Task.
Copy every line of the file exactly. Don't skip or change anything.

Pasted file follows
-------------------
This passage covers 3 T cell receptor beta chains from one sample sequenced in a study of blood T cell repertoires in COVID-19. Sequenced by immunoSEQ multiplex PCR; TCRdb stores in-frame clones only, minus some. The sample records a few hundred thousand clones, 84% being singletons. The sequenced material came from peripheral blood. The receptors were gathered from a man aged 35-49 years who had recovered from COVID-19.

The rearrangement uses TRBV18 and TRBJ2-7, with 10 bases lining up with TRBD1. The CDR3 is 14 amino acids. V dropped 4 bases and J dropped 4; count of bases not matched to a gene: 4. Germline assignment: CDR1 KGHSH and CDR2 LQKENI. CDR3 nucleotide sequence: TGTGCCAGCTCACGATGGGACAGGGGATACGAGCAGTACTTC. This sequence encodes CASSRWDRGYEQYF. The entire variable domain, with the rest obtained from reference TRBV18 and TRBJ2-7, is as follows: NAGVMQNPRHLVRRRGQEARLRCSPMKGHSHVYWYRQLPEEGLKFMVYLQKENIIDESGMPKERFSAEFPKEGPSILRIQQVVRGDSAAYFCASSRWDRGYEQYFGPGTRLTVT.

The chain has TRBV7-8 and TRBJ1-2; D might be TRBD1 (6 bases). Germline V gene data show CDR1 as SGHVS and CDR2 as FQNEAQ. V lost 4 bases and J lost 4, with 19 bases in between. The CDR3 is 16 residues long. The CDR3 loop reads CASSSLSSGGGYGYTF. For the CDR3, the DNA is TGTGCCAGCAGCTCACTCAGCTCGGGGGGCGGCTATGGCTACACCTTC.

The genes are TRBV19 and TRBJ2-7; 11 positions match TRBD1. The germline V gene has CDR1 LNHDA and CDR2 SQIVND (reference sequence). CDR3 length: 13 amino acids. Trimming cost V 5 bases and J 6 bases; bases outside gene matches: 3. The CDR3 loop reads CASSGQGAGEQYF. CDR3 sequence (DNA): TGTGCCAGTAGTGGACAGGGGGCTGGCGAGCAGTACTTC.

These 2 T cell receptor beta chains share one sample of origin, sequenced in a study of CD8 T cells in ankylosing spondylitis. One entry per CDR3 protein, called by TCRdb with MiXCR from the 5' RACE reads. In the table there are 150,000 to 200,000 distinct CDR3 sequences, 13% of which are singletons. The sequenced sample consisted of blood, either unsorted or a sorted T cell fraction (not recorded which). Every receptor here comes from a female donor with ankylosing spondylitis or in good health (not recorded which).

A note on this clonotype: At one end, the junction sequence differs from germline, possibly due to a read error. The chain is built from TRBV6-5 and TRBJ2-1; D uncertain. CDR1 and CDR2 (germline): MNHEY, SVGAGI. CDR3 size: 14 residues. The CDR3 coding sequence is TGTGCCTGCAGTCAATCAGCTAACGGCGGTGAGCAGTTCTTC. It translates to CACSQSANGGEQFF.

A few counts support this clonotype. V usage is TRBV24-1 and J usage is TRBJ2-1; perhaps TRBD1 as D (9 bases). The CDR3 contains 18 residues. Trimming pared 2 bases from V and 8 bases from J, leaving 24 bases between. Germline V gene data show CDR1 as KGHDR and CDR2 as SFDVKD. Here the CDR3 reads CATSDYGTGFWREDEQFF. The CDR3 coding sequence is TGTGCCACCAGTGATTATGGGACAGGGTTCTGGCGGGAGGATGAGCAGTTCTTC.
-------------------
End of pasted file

This passage covers 3 T cell receptor beta chains from one sample sequenced in a study of blood T cell repertoires in COVID-19. Sequenced by immunoSEQ multiplex PCR; TCRdb stores in-frame clones only, minus some. The sample records a few hundred thousand clones, 84% being singletons. The sequenced material came from peripheral blood. The receptors were gathered from a man aged 35-49 years who had recovered from COVID-19.

The rearrangement uses TRBV18 and TRBJ2-7, with 10 bases lining up with TRBD1. The CDR3 is 14 amino acids. V dropped 4 bases and J dropped 4; count of bases not matched to a gene: 4. Germline assignment: CDR1 KGHSH and CDR2 LQKENI. CDR3 nucleotide sequence: TGTGCCAGCTCACGATGGGACAGGGGATACGAGCAGTACTTC. This sequence encodes CASSRWDRGYEQYF. The entire variable domain, with the rest obtained from reference TRBV18 and TRBJ2-7, is as follows: NAGVMQNPRHLVRRRGQEARLRCSPMKGHSHVYWYRQLPEEGLKFMVYLQKENIIDESGMPKERFSAEFPKEGPSILRIQQVVRGDSAAYFCASSRWDRGYEQYFGPGTRLTVT.

The chain has TRBV7-8 and TRBJ1-2; D might be TRBD1 (6 bases). Germline V gene data show CDR1 as SGHVS and CDR2 as FQNEAQ. V lost 4 bases and J lost 4, with 19 bases in between. The CDR3 is 16 residues long. The CDR3 loop reads CASSSLSSGGGYGYTF. For the CDR3, the DNA is TGTGCCAGCAGCTCACTCAGCTCGGGGGGCGGCTATGGCTACACCTTC.

The genes are TRBV19 and TRBJ2-7; 11 positions match TRBD1. The germline V gene has CDR1 LNHDA and CDR2 SQIVND (reference sequence). CDR3 length: 13 amino acids. Trimming cost V 5 bases and J 6 bases; bases outside gene matches: 3. The CDR3 loop reads CASSGQGAGEQYF. CDR3 sequence (DNA): TGTGCCAGTAGTGGACAGGGGGCTGGCGAGCAGTACTTC.

These 2 T cell receptor beta chains share one sample of origin, sequenced in a study of CD8 T cells in ankylosing spondylitis. One entry per CDR3 protein, called by TCRdb with MiXCR from the 5' RACE reads. In the table there are 150,000 to 200,000 distinct CDR3 sequences, 13% of which are singletons. The sequenced sample consisted of blood, either unsorted or a sorted T cell fraction (not recorded which). Every receptor here comes from a female donor with ankylosing spondylitis or in good health (not recorded which).

A note on this clonotype: At one end, the junction sequence differs from germline, possibly due to a read error. The chain is built from TRBV6-5 and TRBJ2-1; D uncertain. CDR1 and CDR2 (germline): MNHEY, SVGAGI. CDR3 size: 14 residues. The CDR3 coding sequence is TGTGCCTGCAGTCAATCAGCTAACGGCGGTGAGCAGTTCTTC. It translates to CACSQSANGGEQFF.

A few counts support this clonotype. V usage is TRBV24-1 and J usage is TRBJ2-1; perhaps TRBD1 as D (9 bases). The CDR3 contains 18 residues. Trimming pared 2 bases from V and 8 bases from J, leaving 24 bases between. Germline V gene data show CDR1 as KGHDR and CDR2 as SFDVKD. Here the CDR3 reads CATSDYGTGFWREDEQFF. The CDR3 coding sequence is TGTGCCACCAGTGATTATGGGACAGGGTTCTGGCGGGAGGATGAGCAGTTCTTC.